GFM Network News

Smoke clouds the horizon near Carberry April 1 thanks to one of the province’s list of recent grassfires.

Farmers trade caps for firefighter hats

With much of Manitoba tinder dry, farmers have both a role in helping their local fire departments, and avoiding a fire on their own operations

When the Carberry North Cypress-Langford Fire and Rescue got the call about a fast-moving grassfire the afternoon of April 1, they immediately got on the phone. They called in help. Fire departments from Shilo, Glenboro, Wawanesa and Elton came out to contain the blaze—whipped by wind gusts up to 57 kilometres an hour to claim

A home narrowly escapes a grassfire near Carberry April 1.

Farm checklist against fire

From making a fire plan to proper disposal of oily rags, KAP’s Manitoba Farm Safety Program has some tips on what producers can do to limit fire risk

The Manitoba Farm Safety Program is reminding farmers of their own on-farm fire risk management. Manitoba’s dry conditions have led to a rash of grassfires since the start of April, including one that menaced a housing sub-division near Carberry and several fires in the southeast and central Manitoba. Dry conditions have also led to widespread

“Make sure you understand that people are watching you. It matters what you do. It matters a lot.” – Alan Quilley.

Take farm safety personally and make a commitment, says expert

Don’t practise on-farm safety because the government says so — do it for yourself and your family

Glacier FarmMedia – Working safely on the farm is like getting ready to jump out of an airplane. You can’t afford to pack your parachute right only some of the time — you have to do it right every time. That line of thinking is the same producers should be using in their safety procedures

Keystone Agricultural Producers is launching a series of 34 online workshops on mental health.

Workshops shine light on farmer mental health

KAP’s series of online workshops will highlight signs of mental distress, how to tell if someone is struggling, and the best ways to approach that conversation or get help yourself

Producers looking to expand their knowledge on everything from market trends to agronomy have had their pick of online education for the last year, but the latest series of free ag-related seminars hope to tackle a problem usually held closer to the vest — mental health. Why it matters: Farmers have little trouble confronting an

File photo of a quality control check on fresh peppers in a Canadian vegetable packing plant. (Jeffbergen/E+Getty Images)

Federal program to protect farms, workers from COVID-19 underway

'Highest-risk' farming operations to get priority, Bibeau says

Applications are now open for a federally-administered $35 million emergency on-farm support fund to help limit the impacts of COVID-19 on farms and on-farm workers. Aimed at farm workplaces and employee living quarters, the fund is being managed by Agriculture and Agri-Food Canada (AAFC), but cost-shared with participating producers at a 50-50 level. Money is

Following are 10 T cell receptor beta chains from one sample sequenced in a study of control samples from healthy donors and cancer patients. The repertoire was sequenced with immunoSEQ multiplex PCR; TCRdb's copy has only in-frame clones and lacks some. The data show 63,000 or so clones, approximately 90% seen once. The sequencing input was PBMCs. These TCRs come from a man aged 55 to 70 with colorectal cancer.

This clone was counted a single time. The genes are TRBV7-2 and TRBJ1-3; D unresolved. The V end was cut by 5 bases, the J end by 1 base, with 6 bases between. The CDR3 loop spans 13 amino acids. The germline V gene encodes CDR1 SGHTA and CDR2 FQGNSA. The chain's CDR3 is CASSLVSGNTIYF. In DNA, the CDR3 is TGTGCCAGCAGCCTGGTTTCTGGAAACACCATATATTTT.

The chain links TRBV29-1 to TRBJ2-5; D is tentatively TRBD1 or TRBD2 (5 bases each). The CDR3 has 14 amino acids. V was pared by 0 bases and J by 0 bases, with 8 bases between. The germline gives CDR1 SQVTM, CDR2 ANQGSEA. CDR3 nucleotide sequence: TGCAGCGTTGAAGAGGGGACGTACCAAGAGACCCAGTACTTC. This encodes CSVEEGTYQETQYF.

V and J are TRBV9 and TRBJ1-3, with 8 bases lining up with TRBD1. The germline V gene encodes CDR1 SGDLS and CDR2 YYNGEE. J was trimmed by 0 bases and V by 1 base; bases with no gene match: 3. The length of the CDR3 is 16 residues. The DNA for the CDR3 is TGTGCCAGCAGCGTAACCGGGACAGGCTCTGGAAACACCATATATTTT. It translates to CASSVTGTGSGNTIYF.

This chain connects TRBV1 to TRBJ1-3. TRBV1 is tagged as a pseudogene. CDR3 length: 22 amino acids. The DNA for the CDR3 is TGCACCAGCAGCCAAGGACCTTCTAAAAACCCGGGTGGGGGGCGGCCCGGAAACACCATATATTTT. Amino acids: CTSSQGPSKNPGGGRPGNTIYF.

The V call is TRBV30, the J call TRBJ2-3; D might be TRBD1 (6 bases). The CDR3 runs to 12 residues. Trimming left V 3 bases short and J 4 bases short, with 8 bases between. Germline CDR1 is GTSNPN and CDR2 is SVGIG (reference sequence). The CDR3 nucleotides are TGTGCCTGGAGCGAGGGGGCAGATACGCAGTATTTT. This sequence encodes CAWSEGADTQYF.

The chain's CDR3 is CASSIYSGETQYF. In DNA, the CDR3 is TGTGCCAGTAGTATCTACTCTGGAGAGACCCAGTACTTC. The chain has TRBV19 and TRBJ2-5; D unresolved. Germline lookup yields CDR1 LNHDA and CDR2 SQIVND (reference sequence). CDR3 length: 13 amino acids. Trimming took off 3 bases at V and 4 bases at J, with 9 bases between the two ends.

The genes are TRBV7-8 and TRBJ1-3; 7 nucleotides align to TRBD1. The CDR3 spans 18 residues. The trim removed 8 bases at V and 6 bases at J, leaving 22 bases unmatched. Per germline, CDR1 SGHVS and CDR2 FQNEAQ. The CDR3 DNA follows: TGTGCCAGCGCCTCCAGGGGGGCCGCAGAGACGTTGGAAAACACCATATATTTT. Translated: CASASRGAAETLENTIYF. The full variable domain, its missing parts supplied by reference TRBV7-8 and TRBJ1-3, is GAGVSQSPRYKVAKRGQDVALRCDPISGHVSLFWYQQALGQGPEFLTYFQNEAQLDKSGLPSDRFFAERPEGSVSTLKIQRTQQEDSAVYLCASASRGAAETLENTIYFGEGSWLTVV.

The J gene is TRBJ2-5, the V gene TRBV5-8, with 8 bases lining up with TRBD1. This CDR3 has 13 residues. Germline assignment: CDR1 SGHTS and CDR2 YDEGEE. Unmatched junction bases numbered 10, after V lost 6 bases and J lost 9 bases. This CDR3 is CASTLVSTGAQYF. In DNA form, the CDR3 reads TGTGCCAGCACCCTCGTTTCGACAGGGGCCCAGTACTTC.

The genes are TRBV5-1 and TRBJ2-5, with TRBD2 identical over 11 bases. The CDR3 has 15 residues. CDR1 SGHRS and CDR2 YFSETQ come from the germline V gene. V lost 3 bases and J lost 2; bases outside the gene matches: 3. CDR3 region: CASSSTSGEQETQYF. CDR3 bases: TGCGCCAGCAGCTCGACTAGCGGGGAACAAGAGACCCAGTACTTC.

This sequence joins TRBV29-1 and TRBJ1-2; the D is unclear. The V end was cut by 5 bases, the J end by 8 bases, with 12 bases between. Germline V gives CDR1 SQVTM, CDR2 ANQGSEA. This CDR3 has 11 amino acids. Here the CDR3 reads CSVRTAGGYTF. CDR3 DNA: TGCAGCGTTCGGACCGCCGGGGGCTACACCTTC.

STAR-7 lifts-off during a mock accident exercise in the RM of Rosser in 2018.

STARS sees summer spike in calls

The Manitoba base saw a near-record 81 calls in August

STARS air ambulance saw its second-highest number of monthly calls to date last month, with 81 calls during August this year. Of those, 45 were on-scene emergencies, while the remaining 36 were inter-facility transfers. Why it matters: With so many farms being remotely located, STARS unfortunately responds to a number of agricultural accidents each year, with call

Keeping kids safe on the farm is a dilemma the farming community needs to address.

Editorial: Too many kids still dying on farms

Over the last two decades there has been a noticeable increase in education and training designed to make farms safer places for children to grow up. Kids, even toddlers, often like to tag along with their farming parent. As they grow older and more capable they have traditionally been an important source of labour on

Rob Gobeil of the Canadian Agricultural Safety Association demonstrates the risk of grain entrapment.

Unpacking the dangers around bin entrapment

Forays to the inside of a grain bin can quickly turn tragic

In 2015, seven people died in grain bin entrapment accidents. That was a spike over an average year, accounting for a significant number of the deaths reported in the decade before. According to the Canadian Agricultural Injury Reporting program, 30 people died from grain or silage asphyxiation between 2006 and 2015. It had always been

Grain bins have regulatory, safety requirements

Grain bins have regulatory, safety requirements

Farm safety experts say farms, even small family-run operations, are workplaces and are regulated accordingly

Farm safety experts are reminding producers that grain bins are ‘confined spaces’ — a term that has regulatory and safety implications. “Fatalities occur regularly across the Prairie provinces in agricultural settings specific to confined spaces,” said Marc Watt, a paramedic turned safety adviser at Elite Safety Training in Brandon. Yet, he said, farms often operate

The Mini ROTT at its unveiling demonstration at Glenlea Research Farm July 16.

Rollover training tractor unveiled

The collaboration by three Manitoba groups is aimed at building a safer farm sector

A new agriculture safety tool to train operators to prevent tractor rollovers has been unveiled by a Manitoba collaboration. The University of Manitoba (UM), Red River College (RRC) and Keystone Agricultural Producers, demonstrated the Mini Roll Over Training Tractor (Mini ROTT) at the UM’s Glenlea Research Station on July 16. The teaching vehicle will help